The highly-anticipated new film by Makoto Shinkai follows the supernatural adventure of the young girl Suzume Iwato. The seventeen-year-old lives in a small village in Kyūshū, Southern Japan, with her aunt Tamaki who adopted her after her mother died when she was just four years old. One morning, on her way to school, she meets a handsomely mysterious boy, Souta Munakata, who is looking for some ruins. Driven by curiosity, Suzume follows him to an abandoned village in the mountains where she finds a mystifying door and, driven by the impulse to open it, inadvertently unleashes a calamity on the city below. This entity, that has the resemblance of a red worm and causes earthquakes is a “giant force that dwells beneath the Japanese islands, that has no rhyme and no reason.” Thanks to Souta, the danger is averted but, due to a series of unforeseen events, the two will be forced to embark on a journey across Japan to ensure similar doors are closed. During this expedition Suzume will discover what lies behind these terrifying phenomena that somehow seem connected.
Suzume no Tojimari was presented in competition at the 73rd edition of the Berlin Film Festival and marks the seventh feature film by the author and director of Your Name. Berlinale hadn’t welcomed an anime in its competition for twenty years, the last one being Spirited Away by Hayao Miyazaki. Award-winning creator, writer and director Makoto Shinkai has been a visionary in the animation space for decades, and today is a leading animation auteur with international viewers. In fact, Makoto Shinkai has been referred to as ‘The New Miyazaki’ by Steve Rose from The Guardian and Motoko Rich from The New York Times.
Suzume has a compelling storytelling that is aggrandised by the wondrous sceneries that are brought on screen, phantasmagorically enveloped in the stars, sunset, and morning sky. Although audiences enter the world of the fantastic they are encouraged to ponder upon the issues of contemporary Japan. As a teenager wanders around her nation with a broken chair, to safeguard her home country from disaster, viewers will inevitably think back at the 2011 earthquake and tsunami known as the Great Sendai, in the Tōhoku region (northeastern Honshu), that caused the Fukushima nuclear disaster.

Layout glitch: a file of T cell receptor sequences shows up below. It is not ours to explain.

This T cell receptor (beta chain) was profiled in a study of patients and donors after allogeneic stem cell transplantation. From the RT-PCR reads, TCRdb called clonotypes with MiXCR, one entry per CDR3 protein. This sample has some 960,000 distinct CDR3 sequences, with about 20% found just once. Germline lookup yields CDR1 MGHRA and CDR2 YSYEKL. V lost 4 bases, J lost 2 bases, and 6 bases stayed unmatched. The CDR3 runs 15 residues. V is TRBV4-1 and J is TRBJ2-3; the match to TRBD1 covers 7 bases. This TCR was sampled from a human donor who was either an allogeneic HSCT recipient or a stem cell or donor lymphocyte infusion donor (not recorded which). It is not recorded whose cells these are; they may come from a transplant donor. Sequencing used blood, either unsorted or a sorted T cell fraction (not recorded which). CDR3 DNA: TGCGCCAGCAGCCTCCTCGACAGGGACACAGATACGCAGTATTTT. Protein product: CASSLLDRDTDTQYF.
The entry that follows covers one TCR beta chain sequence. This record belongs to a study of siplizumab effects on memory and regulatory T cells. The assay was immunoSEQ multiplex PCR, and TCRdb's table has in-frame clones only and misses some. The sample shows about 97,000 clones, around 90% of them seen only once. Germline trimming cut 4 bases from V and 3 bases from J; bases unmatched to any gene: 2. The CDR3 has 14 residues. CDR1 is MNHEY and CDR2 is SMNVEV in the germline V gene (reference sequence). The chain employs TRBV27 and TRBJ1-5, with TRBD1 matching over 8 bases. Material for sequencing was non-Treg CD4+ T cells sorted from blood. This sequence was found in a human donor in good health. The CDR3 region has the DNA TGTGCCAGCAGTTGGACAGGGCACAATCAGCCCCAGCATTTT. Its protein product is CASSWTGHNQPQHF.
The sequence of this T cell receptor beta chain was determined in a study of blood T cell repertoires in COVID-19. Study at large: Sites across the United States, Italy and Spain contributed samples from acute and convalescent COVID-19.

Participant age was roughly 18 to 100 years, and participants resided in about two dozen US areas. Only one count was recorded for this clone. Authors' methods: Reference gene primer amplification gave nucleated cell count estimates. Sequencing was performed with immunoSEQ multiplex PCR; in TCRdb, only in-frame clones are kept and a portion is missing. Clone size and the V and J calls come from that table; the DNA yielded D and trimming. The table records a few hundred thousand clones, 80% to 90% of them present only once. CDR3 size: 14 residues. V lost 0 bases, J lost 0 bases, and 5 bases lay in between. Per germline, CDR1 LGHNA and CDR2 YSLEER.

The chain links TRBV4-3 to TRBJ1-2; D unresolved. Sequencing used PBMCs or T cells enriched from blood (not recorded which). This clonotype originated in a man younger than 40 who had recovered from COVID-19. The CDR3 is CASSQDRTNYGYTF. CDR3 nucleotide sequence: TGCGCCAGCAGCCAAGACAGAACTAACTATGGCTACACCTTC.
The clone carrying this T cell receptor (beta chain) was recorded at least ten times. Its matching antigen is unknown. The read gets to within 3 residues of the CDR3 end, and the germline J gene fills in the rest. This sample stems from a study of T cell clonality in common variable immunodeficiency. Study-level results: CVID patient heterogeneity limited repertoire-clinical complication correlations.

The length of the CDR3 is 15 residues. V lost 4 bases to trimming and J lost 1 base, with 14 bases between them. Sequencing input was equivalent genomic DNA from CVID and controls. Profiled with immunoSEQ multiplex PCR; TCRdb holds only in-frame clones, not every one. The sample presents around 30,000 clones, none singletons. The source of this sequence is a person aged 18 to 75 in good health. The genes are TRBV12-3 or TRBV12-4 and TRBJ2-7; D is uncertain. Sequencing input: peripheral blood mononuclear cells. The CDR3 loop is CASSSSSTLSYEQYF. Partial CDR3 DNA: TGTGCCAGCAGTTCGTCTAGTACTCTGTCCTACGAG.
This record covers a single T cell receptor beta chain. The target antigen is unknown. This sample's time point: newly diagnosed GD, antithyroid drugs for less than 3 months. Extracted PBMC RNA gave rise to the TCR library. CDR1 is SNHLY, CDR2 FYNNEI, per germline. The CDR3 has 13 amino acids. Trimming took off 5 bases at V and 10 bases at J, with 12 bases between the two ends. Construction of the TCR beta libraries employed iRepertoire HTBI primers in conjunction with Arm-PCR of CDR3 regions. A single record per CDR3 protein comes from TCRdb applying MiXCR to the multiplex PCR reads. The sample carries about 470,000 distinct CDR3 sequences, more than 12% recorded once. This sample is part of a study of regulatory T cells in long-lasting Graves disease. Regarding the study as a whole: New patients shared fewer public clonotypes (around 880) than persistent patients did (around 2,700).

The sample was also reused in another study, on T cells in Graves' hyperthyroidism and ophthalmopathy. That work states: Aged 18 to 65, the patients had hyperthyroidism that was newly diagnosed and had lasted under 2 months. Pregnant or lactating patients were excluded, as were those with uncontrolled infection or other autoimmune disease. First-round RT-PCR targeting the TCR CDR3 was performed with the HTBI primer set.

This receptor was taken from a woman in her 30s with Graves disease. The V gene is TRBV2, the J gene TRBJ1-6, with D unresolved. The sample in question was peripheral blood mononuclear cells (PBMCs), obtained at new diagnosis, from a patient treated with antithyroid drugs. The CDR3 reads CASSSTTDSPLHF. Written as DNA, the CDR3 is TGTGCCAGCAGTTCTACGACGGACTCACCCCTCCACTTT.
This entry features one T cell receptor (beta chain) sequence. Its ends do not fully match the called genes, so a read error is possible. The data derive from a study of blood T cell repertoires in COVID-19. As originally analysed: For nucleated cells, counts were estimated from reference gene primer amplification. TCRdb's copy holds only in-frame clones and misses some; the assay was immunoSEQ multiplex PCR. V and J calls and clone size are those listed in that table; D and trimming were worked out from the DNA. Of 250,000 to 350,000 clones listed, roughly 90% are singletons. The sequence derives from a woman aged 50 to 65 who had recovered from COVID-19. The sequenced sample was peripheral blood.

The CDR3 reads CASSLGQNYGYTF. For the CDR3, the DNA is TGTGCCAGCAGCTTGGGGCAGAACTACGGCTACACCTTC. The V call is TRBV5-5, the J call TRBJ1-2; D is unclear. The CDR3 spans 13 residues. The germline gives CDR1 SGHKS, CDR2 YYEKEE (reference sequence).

In Shinkai’s film, the dynamism of the animation brings forth the power of images, as the sky becomes an active force that reveals the changes that are occurring, which is not a mere background to the enterprises of Suzume and Souta. The wild blue yonder can be beauteous and oneiric, but at times it may transform into a ferocious welkin that provides uncertainty towards the new dimensions it leads to. It is a place “where all time exists simultaneously,” and in which we observe in awe the magnitude of nature that can be creator and destructor at the same time. It bestows a feeling of sublime, through its terrifying majesty that makes mankind feel insignificant and powerless.
The teenager traverses a coming-of-stage where she has to confront trauma and embrace her tomorrow. Magic sprinkles the narrative with vivacity and bewilderment. The archetype of a story beginning with a door and a crossing is remarkably rendered in a visionary spiritual manner. Shinkai seems to apply concepts of animism to his tale of wonder, where his characters keep stumbling upon divine presences. Mother Nature in all its glory unleashes arcane beings that somehow echo the Shinto tradition of worshiping the founders of the family.
All that is transcendental, nevertheless, returns to earthly and mundane as a teaching for the young heroine who is confronting adulthood. This highly philosophical experience provides a relatable tale of courage. Spectators empathise with the idea of confronting their inner demons and pursue an emotional balance. The fluidity of this cinematic therapy session is beyond extraordinary, as Suzume shines a ray of hope upon our own struggles and pains that cause anguish and perturb our spirit.
Final Grade: A